If the political polls in the US are taken at face value, Barack Obama is already the President-Elect. John McCain is so far behind that some believe he is merely going through the motions. Personally, I don't set much faith in polls; and if the previous two elections are any indication, a lot of Americans vote though their guts rather than their brains.
This article, however, is not about what Americans think about their Presidential candidates; it is about what the rest of the world thinks of them. Well, it's a no-brainer for them. The slick, golden-tongued young guy vs. the white-haired, Bush-tainted, establishment oldie: no contest. Here are the statistics.
The survey by eight newspapers in Canada, France, Japan, Mexico, Poland, Switzerland, Great Britain and Belgium showed that people in these countries overwhelmingly preferred Obama to McCain. In Switzerland, Obama received 83 per cent of support as against only 7 per cent for John McCain. There were even a few surprises. In the third debate, McCain came across as a friend of Canada by criticizing Obama for wanting to unilaterally renegotiate NAFTA. Yet, 70 per cent of Canadians expressed a preference for Obama, with only 14 percent plugging for McCain. The Poles profess to grateful to Bush – and, by extension, McCain – for his efforts in getting Poland into NATO, but they too favored Obama by a margin of 17 per cent.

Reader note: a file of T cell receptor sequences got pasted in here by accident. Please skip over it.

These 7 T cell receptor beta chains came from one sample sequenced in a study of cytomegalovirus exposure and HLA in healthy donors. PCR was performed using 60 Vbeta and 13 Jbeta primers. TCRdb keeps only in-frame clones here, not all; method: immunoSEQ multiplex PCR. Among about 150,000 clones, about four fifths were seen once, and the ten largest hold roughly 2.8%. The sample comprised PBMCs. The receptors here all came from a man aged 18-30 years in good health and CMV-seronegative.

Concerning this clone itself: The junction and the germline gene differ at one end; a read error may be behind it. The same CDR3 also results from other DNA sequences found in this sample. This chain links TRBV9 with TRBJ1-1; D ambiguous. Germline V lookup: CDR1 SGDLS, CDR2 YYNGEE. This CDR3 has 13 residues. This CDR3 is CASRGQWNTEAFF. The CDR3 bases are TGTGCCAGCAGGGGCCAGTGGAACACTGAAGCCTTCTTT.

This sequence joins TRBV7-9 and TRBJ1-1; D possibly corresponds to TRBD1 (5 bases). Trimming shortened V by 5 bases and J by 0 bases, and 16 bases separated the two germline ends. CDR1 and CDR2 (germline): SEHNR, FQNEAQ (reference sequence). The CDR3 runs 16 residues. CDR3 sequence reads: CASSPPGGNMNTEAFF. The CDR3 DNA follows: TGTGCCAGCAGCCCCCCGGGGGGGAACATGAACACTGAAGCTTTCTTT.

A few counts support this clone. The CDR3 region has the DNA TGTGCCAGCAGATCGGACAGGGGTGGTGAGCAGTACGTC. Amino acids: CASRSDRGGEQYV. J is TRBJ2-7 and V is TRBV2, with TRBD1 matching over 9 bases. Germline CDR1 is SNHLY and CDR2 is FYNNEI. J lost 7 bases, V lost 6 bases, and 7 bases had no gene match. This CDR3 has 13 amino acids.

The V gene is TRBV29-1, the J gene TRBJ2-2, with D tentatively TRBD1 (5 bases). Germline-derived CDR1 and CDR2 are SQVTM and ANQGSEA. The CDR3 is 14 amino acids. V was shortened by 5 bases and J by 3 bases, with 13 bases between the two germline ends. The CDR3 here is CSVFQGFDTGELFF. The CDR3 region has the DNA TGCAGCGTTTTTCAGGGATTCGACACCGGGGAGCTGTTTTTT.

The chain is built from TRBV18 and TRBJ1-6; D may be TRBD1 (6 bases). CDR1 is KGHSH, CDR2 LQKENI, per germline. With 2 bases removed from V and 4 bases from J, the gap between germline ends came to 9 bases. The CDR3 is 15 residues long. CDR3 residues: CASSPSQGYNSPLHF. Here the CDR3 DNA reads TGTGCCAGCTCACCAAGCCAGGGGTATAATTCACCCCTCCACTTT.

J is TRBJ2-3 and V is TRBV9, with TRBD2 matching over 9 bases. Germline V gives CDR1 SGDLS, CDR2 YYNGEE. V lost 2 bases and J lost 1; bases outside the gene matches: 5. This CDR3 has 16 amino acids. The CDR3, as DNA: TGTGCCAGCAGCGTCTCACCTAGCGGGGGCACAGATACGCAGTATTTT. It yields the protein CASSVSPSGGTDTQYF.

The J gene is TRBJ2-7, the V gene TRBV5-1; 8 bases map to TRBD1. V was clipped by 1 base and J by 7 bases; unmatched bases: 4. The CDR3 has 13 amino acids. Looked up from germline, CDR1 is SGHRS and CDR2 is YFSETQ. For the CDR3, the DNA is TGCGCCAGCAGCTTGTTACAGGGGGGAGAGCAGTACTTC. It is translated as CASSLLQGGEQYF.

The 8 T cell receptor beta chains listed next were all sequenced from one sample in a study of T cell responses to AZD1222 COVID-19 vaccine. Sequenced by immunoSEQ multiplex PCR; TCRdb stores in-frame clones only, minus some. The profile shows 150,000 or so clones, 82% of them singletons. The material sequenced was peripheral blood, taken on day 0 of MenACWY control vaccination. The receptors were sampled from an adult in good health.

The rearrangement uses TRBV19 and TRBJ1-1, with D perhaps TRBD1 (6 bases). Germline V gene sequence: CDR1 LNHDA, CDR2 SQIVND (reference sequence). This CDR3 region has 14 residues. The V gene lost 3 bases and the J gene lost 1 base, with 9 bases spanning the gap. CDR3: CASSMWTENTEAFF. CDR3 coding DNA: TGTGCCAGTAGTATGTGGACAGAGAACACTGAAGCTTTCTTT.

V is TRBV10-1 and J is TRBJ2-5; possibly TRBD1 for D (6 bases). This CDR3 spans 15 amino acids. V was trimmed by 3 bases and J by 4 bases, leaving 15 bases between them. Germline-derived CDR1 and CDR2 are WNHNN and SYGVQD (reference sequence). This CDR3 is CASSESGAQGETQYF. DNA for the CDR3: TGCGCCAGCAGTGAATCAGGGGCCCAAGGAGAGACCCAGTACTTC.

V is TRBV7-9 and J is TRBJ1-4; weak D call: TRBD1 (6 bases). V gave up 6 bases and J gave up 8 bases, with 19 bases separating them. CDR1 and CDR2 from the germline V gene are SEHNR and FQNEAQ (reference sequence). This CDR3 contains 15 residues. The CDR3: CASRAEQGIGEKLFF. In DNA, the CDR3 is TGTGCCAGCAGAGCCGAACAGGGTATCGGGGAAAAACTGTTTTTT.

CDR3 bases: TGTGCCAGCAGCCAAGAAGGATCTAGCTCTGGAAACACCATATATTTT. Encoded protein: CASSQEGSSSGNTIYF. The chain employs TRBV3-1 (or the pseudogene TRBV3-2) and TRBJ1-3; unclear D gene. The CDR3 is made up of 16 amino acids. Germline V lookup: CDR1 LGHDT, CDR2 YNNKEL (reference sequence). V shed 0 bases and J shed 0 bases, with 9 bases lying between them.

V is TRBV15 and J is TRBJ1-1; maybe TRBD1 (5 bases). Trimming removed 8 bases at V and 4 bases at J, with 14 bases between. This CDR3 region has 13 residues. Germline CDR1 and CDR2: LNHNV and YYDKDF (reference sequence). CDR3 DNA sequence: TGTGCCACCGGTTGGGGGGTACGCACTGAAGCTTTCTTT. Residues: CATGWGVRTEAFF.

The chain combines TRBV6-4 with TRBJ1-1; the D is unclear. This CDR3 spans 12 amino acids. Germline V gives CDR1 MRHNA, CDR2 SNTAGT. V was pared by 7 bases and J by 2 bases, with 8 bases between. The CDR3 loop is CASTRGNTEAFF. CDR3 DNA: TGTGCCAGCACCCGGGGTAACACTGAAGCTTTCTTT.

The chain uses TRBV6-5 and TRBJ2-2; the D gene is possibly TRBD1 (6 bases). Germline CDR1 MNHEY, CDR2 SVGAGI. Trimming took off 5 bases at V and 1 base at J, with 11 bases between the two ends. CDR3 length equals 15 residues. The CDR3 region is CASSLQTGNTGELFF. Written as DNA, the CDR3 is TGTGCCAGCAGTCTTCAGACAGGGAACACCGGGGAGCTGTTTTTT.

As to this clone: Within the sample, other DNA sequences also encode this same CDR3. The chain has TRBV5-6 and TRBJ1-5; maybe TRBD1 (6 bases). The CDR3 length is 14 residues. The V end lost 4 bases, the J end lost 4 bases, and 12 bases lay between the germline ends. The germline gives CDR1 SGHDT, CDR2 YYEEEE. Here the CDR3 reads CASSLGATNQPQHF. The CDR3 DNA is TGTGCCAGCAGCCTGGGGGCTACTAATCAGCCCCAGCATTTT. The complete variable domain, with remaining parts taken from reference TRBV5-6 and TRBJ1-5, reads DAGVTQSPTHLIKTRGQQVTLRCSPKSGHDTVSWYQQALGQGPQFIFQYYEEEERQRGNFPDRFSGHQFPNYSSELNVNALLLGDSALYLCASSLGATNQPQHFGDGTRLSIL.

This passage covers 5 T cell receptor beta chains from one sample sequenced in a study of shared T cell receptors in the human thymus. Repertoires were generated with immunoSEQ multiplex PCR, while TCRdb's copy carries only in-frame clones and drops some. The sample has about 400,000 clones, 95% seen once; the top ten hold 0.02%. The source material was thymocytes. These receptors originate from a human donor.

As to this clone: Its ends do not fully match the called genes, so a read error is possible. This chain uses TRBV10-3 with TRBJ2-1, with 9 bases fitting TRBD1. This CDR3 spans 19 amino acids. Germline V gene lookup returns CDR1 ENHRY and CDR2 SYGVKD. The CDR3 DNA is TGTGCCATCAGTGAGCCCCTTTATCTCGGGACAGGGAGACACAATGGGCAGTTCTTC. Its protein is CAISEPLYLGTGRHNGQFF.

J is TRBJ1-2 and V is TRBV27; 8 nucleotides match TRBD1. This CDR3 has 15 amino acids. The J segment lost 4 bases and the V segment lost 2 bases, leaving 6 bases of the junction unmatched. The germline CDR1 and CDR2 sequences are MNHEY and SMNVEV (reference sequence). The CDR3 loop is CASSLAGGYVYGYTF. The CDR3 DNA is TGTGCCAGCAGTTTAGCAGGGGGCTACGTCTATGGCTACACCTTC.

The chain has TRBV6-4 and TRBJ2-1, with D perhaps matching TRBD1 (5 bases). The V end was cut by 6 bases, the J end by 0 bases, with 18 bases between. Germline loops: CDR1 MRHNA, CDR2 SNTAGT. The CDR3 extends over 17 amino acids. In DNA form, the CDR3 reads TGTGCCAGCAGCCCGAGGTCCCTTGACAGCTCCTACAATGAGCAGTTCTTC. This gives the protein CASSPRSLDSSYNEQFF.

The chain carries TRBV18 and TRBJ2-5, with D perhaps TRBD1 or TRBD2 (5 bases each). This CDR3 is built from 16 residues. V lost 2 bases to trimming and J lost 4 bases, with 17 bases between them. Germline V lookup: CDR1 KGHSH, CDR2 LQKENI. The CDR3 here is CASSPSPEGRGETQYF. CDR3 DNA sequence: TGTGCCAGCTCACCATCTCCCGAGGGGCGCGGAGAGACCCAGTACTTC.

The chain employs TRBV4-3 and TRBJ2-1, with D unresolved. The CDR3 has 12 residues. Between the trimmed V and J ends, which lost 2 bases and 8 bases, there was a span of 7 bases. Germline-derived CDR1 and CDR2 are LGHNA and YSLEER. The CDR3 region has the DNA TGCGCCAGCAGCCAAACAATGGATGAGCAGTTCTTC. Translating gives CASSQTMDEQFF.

On the face of it, this overseas preference for Obama is quite puzzling. After all, what concerns most other countries about the American President is his approach towards foreign policy. By that criterion, McCain should win hands down. So why is he coming in second? My personal take is that overseas antipathy towards George Bush is so strong that McCain is suffering from guilt by association – no matter how unjustified. It's the old saw: the enemy of my enemy is my friend.